This is a curated selection of highlights from Crime Story Daily this week.

On the criminal justice policy front: This week, protests erupted across all 50 states in response to the death of George Floyd, turning a national spotlight on police brutality, systemic racism, and the excesses of American law enforcement. A piece from The Atlantic broadly outlines the policy interventions – at the federal, state, and local levels – needed to reform policing, increase accountability and transparency, and limit brutality and discrimination. A piece from The Nation calls on lawmakers to significantly reduce police budgets and redirect resources into community-based initiatives. A New York Times editorial highlights “qualified immunity,” the obscure legal doctrine that makes it practically impossible to prosecute law enforcement defendants for misconduct or abuse. And a piece from the New Republic emphasizes the role of police labor unions in limiting accountability and obstructing efforts at reform.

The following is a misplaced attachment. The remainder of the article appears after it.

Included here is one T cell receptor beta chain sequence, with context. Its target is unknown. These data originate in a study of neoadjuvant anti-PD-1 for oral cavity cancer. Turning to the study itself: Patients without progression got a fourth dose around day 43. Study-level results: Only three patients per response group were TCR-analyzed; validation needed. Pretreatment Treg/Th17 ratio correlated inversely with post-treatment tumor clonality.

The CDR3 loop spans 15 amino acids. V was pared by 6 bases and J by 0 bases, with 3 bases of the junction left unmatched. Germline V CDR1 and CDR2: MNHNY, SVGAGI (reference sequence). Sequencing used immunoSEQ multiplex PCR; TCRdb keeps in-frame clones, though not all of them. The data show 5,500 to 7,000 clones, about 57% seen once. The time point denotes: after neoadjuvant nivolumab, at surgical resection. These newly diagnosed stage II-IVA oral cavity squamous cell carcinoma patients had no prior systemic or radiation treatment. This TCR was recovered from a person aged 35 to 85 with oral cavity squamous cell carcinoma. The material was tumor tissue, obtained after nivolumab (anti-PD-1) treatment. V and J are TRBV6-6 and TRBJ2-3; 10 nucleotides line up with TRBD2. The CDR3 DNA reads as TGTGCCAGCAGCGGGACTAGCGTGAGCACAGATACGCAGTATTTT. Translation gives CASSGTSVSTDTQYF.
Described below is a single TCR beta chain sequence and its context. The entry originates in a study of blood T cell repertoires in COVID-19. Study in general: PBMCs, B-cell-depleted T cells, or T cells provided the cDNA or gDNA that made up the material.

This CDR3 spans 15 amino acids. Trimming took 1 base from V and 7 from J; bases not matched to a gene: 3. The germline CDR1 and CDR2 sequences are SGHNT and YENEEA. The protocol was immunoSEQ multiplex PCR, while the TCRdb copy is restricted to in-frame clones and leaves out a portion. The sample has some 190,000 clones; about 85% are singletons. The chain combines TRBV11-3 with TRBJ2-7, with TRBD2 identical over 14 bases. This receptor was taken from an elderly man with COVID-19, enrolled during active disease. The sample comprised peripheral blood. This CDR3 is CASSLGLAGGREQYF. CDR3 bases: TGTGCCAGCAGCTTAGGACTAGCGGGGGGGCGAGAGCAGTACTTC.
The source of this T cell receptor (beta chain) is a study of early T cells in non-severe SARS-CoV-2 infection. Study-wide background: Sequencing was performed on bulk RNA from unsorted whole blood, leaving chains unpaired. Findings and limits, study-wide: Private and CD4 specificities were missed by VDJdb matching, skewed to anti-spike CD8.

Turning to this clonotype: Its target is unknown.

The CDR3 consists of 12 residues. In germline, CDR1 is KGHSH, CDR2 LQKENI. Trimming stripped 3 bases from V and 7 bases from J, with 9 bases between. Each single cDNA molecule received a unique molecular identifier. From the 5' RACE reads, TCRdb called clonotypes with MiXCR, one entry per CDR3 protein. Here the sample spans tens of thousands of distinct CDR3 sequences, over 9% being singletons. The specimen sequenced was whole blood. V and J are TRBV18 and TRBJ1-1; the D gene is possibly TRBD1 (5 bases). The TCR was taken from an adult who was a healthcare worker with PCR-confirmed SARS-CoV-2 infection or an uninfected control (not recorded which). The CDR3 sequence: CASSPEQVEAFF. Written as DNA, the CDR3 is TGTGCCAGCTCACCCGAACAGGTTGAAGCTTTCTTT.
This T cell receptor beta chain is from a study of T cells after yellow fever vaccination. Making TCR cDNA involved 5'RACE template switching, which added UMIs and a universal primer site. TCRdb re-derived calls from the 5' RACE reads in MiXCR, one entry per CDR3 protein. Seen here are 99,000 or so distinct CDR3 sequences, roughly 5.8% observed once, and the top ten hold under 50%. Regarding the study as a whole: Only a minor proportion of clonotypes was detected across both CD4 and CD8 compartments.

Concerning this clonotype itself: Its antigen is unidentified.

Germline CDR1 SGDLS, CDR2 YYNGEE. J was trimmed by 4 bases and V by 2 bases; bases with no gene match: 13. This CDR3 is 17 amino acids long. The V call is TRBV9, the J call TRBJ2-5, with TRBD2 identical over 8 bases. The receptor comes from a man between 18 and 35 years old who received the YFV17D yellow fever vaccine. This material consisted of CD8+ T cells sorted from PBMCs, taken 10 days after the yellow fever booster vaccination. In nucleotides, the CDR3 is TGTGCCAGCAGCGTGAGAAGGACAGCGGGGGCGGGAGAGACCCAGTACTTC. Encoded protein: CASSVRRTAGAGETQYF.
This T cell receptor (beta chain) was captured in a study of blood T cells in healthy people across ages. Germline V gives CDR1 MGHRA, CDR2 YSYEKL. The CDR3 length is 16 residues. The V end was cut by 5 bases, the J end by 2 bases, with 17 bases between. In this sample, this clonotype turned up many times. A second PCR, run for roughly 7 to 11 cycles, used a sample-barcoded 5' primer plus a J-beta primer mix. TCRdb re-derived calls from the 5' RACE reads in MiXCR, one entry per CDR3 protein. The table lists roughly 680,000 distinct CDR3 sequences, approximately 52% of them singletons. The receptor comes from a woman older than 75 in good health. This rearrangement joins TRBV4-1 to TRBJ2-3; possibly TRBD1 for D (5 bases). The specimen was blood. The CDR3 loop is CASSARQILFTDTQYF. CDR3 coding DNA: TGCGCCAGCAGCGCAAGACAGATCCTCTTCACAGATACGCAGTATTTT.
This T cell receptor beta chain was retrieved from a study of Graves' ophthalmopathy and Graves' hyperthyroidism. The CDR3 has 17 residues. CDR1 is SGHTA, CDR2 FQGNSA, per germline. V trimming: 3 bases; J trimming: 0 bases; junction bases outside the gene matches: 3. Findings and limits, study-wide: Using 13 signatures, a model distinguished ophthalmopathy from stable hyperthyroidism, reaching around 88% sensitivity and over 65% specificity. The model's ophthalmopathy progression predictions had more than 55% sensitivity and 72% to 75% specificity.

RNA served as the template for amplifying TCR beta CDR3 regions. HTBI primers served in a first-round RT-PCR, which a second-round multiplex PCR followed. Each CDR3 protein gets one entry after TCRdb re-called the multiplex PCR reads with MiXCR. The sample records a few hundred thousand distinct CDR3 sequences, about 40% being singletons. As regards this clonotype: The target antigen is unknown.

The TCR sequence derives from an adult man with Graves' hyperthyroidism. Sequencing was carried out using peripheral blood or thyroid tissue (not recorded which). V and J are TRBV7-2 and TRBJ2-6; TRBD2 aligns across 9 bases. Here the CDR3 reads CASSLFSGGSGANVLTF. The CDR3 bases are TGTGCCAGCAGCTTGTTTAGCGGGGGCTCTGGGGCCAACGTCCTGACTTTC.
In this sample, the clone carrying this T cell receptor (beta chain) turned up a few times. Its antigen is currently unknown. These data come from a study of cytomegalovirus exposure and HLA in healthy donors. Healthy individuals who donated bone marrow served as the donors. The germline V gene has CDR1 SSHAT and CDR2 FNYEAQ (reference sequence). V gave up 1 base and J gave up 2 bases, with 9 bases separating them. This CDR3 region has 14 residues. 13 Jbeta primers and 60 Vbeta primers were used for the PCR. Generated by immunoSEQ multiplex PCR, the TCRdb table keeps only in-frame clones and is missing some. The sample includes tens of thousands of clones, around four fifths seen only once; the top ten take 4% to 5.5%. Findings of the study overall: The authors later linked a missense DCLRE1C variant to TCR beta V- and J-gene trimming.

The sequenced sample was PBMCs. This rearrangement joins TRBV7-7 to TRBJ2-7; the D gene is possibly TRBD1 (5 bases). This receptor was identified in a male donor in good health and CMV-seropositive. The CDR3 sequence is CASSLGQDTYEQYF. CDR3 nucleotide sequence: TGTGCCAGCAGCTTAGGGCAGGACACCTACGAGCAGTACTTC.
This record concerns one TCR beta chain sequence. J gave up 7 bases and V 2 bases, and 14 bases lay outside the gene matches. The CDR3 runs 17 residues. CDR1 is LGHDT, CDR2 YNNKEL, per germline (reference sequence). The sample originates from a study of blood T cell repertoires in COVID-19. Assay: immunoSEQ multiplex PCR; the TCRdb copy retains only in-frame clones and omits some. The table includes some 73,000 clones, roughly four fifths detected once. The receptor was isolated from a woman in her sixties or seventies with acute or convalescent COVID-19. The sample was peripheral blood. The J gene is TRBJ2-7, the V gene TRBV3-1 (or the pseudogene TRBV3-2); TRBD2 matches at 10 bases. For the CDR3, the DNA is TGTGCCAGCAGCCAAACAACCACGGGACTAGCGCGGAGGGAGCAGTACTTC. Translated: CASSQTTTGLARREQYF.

As protests continued throughout the week, officials at the national, state, and local levels began to implement some of these reforms. The Washington Post reports that all four officers involved in Floyd’s death are now facing felony murder charges and a possible prison sentence of up to 40 years. The New York Times reports that earlier this week, Democrats and Republicans in Congress began a new push to cut off police access to military-style gear. Their efforts focus on scaling back a ‘90s-era Pentagon program that transfers surplus military equipment and weaponry to local law enforcement departments. Politico reports that on Tuesday, New Jersey Gov. Phil Murphy announced several initiatives designed to increase trust between police and the communities they serve, including an expansion of the state’s use-of-force database and a proposed licensing program for law enforcement. The Appeal reports that in New York, state legislators have pledged to decline campaign donations from police and corrections officers; and a coalition of current and former prosecutors in California is calling on the state bar association to ban law enforcement unions from funding DA campaigns. City Pages reports from Minneapolis, where city officials are considering even the most radical solutions, including a proposal to disband the police department entirely and “start fresh” with a community-oriented, nonviolent approach to public safety. And finally, the Los Angeles Times reports that on Wednesday, city officials announced plans to cut the LAPD’s budget by up to $150 million. The money, along with an additional $100 million in other cuts, will be reinvested into healthcare and education programs for the city’s black community.